An unexpected path
By: Tammy Francois, Lake County News Chronicle
I left the office late on Friday evening. Late in the afternoon, a call came over the scanner. A grass fire had broken out near the train tracks. I went over, took some pictures, talked to the folks who were gathered and agreed to take a look at (and possibly publish) a photograph one of them had taken recently. I’m looking forward to it.
On the way back, I stopped to take some pictures of the beautiful chalk paintings on the sidewalk near Thomas Owens Park. Three artists came in to Two Harbors from Wausau, Wis., where their ChalkFest is in its ninth year, to kick off the first annual Chalk-o-Lot festival here. See John Lundy’s story about that on the website(which, if you think you read it already, is different than his article in the Duluth News Tribune.) What could have taken 10 minutes at the park took an hour because I couldn’t just take pictures. I wanted to know about the artists, their training and something about why they chose chalk as a medium of expression. It was all so fascinating.
Earlier in the day I had lunch with Jan O’Donnell and learned about her previous life as a farmer and her career with a nonprofit organization that promoted sustainable agriculture. She’s now involved with AEOA in Two Harbors, which has a community garden project under way. That was fascinating, too. Watch for that story in a couple weeks.
Reporter LaReesa Sandretsky spent most of her weekend in Finland covering the goings-on. She picked up the camera Saturday morning. I’m eager to see what she brings back from her adventure. See the Shorelines section for that.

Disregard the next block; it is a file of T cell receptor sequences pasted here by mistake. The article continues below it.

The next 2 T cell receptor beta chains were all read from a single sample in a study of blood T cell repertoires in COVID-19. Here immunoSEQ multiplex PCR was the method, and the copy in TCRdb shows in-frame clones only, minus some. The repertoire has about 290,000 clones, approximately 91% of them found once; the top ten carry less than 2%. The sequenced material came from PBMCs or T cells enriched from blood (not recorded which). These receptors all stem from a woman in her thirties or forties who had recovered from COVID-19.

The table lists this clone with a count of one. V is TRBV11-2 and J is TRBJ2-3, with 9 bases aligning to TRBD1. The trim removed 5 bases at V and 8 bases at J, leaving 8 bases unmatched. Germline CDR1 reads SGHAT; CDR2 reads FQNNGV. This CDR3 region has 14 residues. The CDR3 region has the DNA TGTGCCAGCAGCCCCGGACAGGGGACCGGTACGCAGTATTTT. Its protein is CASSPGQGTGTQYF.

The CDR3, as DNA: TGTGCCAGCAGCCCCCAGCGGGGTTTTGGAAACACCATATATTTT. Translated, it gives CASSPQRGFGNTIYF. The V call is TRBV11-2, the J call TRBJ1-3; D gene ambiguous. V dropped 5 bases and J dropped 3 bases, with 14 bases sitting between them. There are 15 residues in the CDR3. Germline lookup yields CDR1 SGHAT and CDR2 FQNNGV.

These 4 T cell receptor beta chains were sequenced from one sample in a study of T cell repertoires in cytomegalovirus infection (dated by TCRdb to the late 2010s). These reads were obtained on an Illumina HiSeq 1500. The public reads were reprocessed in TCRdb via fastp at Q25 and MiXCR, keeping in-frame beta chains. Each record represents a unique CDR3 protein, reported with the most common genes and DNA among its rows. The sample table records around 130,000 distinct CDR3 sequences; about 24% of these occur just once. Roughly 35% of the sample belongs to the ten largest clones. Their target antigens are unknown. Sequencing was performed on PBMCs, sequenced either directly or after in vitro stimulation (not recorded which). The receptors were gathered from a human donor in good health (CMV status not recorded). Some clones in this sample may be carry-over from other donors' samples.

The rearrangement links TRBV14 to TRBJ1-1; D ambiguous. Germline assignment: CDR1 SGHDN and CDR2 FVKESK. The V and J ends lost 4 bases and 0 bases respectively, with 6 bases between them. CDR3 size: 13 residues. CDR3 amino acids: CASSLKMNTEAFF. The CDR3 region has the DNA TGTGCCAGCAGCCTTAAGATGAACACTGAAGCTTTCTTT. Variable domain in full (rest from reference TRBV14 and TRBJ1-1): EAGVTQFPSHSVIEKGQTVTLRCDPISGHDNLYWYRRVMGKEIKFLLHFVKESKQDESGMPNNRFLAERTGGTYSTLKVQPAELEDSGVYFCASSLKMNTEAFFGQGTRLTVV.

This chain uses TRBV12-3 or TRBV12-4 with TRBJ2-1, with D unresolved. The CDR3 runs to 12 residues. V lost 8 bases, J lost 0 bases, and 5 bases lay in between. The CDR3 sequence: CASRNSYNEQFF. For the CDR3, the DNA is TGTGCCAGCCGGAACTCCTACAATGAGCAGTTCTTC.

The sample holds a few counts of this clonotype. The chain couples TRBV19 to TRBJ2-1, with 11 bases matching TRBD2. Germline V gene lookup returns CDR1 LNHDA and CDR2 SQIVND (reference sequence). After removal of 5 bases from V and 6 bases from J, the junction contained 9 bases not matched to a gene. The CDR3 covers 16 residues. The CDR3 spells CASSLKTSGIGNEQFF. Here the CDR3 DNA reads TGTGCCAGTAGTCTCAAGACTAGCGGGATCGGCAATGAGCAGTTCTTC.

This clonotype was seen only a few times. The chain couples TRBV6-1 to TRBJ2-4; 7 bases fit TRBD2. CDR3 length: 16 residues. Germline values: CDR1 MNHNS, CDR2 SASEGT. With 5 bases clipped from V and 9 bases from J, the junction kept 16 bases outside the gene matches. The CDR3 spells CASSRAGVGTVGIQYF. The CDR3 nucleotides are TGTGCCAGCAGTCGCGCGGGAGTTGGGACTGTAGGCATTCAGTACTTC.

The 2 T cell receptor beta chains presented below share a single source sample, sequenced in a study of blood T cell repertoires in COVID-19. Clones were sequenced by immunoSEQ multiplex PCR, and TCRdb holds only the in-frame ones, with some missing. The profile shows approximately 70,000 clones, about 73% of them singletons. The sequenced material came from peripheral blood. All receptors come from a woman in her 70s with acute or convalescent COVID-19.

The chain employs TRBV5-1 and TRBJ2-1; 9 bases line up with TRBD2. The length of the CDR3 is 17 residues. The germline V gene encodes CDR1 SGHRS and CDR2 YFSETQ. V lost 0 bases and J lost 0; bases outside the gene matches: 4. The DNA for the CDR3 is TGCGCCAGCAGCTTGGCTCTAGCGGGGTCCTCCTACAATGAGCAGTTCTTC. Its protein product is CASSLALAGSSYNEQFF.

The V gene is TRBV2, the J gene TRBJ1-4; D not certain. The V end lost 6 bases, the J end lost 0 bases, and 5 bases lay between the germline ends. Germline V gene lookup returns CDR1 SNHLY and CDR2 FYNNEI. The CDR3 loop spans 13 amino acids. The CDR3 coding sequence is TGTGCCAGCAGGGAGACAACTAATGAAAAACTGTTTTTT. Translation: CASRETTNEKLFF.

Mike Holbeck stopped in to pick up his paper at the News-Chronicle office and I overheard him talking to Shari Melton, our office manager. They were discussing the boil order issued by the city of Two Harbors after a mishap at the water tower resulted in the precautionary measure being taken. I had questions! Mike stood patiently answering them and even consented to give me his home phone number in case I had more.
I just can’t seem to help myself. I’ve always been curious about people — what they do and why they do it. I’m curious about lifestyles, cultures, religions — how people perceive the world and how they interact with it. Aren’t you? Perhaps that’s what made human services a good fit for me for so many years. I worked primarily with crime victims, but I was also a volunteer at the St. Louis County Jail for quite some time. I facilitated education and support groups there for women awaiting trial and sentencing. I am a doula — a person who supports women during labor and delivery. I am also trained to provide grief support and mediate family disputes that might otherwise have to be resolved in family court at great expense. I have loved my work and the people I have had the privilege to meet.
But in 2010, I decided to move on and go back to school. I’ll graduate in January, but I won’t have earned a journalism degree. In fact, I never imagined that being a newspaper editor would be in my future. But I’m so glad it worked out this way. I can continue to pursue my fascination with people and their stories, community events, politics, art, and news of all kinds and share those stories with you.
I also want to know what interests you. Come in and tell me about your ideas, comments and criticisms. Send us the photos you’ve taken of the sunset on the lake or the fundraiser your organization had, send letters to the editor, news about your upcoming event, or correct us if we’ve made a mistake. This is your community paper. Call us at 834-2141 or email me at tfrancois@lcnewschronicle. com.